<< Chapter < Page | Chapter >> Page > |
Once again, this is predictable from the rules of exponents: $2\cdot {2}^{x}={2}^{1}\cdot {2}^{x}={2}^{x+1}$
In the first chapter, we talked about linear functions as functions that add the same amount every time . For instance, $y=\mathrm{3x}+4$ models a function that starts at 4; every time you increase $x$ by 1, you add 3 to $y$ .
Exponential functions are conceptually very analogous: they multiply by the same amount every time . For instance, $y=4\times {3}^{x}$ models a function that starts at 4; every time you increase $x$ by 1, you multiply $y$ by 3.
Linear functions can go down, as well as up, by having negative slopes : $y=-\mathrm{3x}+4$ starts at 4 and subtracts 3 every time. Exponential functions can go down, as well as up, by having fractional bases : $y=4\times (\frac{1}{3}{)}^{x}$ starts at 4 and divides by 3 every time.
Exponential functions often defy intuition, because they grow much faster than people expect.
Often, the best way to approach this kind of problem is to begin by making a chart, to get a sense of the growth pattern.
Year | Increase in Value | Value |
---|---|---|
1981 | N/A | 100,000 |
1982 | $8\%\text{}$ of 100,000 = 8,000 | 108,000 |
1983 | $8\%\text{}$ of 108,000 = 8,640 | 116,640 |
1984 | $8\%\text{}$ of 116,640 = 9,331 | 125,971 |
Before you go farther, make sure you understand where the numbers on that chart come from . It’s OK to use a calculator. But if you blindly follow the numbers without understanding the calculations, the whole rest of this section will be lost on you.
In order to find the pattern, look at the “Value” column and ask: what is happening to these numbers every time? Of course, we are adding $8\%\text{}$ each time, but what does that really mean? With a little thought—or by looking at the numbers—you should be able to convince yourself that the numbers are multiplying by 1.08 each time . That’s why this is an exponential function: the value of the house multiplies by 1.08 every year.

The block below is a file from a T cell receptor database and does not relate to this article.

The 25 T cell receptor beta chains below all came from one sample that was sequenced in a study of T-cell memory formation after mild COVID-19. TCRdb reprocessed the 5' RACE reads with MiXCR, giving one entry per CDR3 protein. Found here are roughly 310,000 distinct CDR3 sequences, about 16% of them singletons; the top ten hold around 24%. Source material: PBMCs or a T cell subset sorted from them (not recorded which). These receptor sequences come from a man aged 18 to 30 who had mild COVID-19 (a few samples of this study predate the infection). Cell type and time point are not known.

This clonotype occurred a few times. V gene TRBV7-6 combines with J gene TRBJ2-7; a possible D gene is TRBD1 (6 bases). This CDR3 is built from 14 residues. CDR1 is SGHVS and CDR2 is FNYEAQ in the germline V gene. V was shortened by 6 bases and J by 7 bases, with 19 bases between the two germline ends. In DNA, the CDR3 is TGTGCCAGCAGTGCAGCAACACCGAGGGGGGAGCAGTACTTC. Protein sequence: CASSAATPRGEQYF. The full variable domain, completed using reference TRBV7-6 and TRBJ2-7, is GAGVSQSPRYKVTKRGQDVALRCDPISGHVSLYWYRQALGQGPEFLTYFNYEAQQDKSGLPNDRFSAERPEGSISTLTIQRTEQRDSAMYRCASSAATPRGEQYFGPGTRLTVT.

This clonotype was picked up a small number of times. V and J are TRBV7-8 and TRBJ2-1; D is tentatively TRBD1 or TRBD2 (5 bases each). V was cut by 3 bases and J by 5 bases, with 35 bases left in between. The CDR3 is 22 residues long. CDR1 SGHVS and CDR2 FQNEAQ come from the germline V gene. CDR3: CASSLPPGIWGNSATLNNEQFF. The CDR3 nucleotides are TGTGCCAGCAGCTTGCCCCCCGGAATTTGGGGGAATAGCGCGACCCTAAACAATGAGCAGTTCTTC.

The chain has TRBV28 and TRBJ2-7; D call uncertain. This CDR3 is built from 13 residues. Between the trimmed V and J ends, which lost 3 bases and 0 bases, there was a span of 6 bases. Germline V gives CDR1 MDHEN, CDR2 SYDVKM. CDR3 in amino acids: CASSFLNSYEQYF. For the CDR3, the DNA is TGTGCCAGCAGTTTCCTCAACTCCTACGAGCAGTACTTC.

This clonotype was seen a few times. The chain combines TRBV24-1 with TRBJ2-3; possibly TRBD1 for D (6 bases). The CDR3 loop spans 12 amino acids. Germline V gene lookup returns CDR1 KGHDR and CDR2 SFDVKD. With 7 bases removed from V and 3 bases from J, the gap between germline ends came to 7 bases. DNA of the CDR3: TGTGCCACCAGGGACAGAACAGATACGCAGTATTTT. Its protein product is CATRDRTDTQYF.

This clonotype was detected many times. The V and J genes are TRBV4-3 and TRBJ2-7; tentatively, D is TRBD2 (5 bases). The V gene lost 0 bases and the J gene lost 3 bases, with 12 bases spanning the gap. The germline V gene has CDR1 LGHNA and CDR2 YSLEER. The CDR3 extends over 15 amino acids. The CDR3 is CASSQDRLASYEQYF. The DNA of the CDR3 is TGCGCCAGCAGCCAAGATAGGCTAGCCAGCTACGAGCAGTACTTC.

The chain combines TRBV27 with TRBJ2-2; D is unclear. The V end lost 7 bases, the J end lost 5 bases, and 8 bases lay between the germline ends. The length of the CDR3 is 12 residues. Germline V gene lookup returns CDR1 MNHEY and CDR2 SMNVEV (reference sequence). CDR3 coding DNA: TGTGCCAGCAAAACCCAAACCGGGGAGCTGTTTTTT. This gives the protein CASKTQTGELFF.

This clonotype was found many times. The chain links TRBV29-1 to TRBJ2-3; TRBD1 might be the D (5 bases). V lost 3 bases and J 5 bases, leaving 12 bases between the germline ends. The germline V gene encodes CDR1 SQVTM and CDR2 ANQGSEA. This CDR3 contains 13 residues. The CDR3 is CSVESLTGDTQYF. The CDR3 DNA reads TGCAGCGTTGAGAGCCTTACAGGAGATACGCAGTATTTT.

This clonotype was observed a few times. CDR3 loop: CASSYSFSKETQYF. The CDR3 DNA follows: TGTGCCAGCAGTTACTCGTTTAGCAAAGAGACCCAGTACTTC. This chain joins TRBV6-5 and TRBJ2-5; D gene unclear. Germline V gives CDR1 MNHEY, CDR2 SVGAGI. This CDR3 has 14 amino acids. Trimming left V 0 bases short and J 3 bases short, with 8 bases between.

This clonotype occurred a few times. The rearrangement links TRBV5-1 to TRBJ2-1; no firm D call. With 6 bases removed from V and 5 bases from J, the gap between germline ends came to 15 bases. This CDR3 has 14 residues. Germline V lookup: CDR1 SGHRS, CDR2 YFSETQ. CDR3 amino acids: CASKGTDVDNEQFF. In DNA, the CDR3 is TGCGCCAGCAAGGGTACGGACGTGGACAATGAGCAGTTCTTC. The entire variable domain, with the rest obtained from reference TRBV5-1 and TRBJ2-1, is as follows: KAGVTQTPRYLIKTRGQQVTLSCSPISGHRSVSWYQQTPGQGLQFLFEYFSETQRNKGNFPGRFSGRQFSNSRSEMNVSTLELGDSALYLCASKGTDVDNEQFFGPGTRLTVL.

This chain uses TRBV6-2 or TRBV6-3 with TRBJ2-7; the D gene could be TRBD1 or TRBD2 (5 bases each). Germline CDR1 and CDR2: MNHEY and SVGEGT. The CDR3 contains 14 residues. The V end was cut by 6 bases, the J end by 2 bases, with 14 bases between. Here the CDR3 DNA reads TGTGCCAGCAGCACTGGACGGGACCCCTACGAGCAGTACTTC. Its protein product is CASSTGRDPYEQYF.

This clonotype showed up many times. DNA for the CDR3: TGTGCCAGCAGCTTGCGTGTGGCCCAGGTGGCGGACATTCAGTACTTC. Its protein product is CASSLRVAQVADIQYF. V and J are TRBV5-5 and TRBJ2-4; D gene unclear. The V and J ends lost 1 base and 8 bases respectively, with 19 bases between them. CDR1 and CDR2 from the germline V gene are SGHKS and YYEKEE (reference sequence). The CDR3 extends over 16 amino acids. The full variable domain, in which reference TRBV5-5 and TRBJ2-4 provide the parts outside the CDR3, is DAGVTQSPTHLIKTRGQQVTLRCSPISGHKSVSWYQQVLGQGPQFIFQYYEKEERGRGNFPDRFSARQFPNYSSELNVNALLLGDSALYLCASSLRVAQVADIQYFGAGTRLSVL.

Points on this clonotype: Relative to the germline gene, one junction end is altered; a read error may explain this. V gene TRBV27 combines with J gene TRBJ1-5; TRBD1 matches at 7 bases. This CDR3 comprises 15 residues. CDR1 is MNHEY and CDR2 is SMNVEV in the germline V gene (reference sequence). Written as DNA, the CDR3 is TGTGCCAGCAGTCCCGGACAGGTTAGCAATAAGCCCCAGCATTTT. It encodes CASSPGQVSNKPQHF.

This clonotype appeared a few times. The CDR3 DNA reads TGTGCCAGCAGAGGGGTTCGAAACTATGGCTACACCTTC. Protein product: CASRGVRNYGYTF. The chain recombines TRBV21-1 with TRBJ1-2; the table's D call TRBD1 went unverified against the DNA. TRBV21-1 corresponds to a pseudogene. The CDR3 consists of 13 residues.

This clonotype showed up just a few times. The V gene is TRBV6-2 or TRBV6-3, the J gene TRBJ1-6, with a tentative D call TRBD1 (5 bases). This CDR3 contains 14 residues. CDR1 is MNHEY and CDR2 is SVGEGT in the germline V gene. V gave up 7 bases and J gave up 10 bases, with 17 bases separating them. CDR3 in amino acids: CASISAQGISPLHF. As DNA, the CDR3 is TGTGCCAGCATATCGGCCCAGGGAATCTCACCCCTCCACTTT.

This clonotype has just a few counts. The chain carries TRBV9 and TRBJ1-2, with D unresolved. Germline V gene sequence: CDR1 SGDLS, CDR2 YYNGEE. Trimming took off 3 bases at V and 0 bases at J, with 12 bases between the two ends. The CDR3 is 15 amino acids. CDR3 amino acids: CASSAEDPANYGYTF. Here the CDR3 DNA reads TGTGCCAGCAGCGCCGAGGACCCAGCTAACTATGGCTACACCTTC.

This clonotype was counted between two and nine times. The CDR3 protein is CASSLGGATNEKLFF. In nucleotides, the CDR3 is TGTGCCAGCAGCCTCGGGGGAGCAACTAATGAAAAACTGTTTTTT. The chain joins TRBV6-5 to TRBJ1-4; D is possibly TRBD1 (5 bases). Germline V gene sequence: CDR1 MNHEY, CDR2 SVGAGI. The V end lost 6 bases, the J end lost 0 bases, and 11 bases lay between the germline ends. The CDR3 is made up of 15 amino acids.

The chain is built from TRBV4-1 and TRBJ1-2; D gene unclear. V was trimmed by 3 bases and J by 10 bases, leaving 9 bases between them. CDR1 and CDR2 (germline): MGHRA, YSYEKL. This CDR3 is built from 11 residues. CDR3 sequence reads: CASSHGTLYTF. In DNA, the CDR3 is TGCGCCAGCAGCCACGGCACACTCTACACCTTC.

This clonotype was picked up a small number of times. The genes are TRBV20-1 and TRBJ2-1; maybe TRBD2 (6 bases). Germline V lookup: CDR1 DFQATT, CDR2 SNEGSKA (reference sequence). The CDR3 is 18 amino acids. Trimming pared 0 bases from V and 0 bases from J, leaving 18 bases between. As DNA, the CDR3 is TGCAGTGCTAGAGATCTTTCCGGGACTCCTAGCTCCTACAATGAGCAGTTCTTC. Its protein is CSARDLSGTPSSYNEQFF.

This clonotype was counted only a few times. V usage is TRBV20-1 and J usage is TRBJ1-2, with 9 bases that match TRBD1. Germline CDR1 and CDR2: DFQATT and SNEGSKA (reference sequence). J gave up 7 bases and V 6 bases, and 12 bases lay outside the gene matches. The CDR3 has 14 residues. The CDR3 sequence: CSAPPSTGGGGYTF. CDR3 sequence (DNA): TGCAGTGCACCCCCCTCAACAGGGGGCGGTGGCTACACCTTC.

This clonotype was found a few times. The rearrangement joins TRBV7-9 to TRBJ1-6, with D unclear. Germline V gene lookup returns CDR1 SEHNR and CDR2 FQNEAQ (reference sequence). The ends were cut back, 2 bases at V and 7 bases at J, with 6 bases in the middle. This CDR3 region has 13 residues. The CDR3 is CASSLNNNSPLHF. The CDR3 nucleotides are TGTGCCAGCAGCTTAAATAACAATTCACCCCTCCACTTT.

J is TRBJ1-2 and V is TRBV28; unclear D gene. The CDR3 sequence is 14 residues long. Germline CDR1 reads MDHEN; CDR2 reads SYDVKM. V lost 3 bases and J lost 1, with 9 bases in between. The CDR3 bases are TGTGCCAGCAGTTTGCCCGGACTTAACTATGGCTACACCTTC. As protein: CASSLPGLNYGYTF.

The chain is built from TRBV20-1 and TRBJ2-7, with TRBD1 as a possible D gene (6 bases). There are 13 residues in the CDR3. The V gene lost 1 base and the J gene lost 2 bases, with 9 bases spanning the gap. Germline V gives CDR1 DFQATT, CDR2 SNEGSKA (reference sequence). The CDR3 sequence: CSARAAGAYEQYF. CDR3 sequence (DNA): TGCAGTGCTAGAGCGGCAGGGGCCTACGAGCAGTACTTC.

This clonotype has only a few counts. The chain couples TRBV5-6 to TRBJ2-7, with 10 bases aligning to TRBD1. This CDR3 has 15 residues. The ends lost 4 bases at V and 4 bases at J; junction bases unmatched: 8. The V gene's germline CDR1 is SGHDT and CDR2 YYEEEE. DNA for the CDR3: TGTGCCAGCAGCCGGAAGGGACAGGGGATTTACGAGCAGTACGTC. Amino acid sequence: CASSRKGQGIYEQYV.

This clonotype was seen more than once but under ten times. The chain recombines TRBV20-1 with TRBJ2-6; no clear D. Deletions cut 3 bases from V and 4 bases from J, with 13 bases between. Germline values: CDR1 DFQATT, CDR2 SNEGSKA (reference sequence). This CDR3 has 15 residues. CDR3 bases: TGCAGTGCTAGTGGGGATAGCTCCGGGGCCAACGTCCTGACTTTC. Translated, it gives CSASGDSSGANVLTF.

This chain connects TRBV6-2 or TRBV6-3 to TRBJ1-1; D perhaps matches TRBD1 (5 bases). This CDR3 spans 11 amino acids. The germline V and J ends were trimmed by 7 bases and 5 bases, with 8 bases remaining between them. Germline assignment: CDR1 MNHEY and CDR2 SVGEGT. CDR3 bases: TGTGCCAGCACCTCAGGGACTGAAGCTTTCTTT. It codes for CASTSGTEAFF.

So let’s make that chart again, in light of this new insight. Note that I can now skip the middle column and go straight to the answer we want. More importantly, note that I am not going to use my calculator this time—I don’t want to multiply all those 1.08s, I just want to note each time that the answer is 1.08 times the previous answer .
Year | House Value |
---|---|
1981 | 100,000 |
1982 | $\text{100},\text{000}\times 1\text{.}\text{08}$ |
1983 | $\text{100},\text{000}\times 1\text{.}{\text{08}}^{2}$ |
1984 | $\text{100},\text{000}\times 1\text{.}{\text{08}}^{3}$ |
1985 | $\text{100},\text{000}\times 1\text{.}{\text{08}}^{4}$ |
$y$ | $\text{100},\text{000}\times 1\text{.}{\text{08}}^{\text{something}}$ |
If you are not clear where those numbers came from, think again about the conclusion we reached earlier: each year, the value multiplies by 1.08. So if the house is worth $\text{100},\text{000}\times 1\text{.}{\text{08}}^{2}$ in 1983, then its value in 1984 is $\left(\text{100},\text{000}\times 1\text{.}{\text{08}}^{2}\right)\times 1\text{.}\text{08}$ , which is $\text{100},\text{000}\times 1\text{.}{\text{08}}^{3}$ .
Once we write it this way, the pattern is clear. I have expressed that pattern by adding the last row, the value of the house in any year $y$ . And what is the mystery exponent? We see that the exponent is 1 in 1982, 2 in 1983, 3 in 1984, and so on. In the year $y$ , the exponent is $y-\text{1981}$ .
So we have our house value function:
That is the pattern we needed in order to answer the question. So in the year 2001, the value of the house is $\text{100},\text{000}\times 1\text{.}{\text{08}}^{\text{20}}$ . Bringing the calculator back, we find that the value of the house is now $466,095 and change.
Wow! The house is over four times its original value! That’s what I mean about exponential functions growing faster than you expect: they start out slow, but given time, they explode. This is also a practical life lesson about the importance of saving money early in life—a lesson that many people don’t realize until it’s too late.
Notification Switch
Would you like to follow the 'Advanced algebra ii: conceptual explanations' conversation and receive update notifications?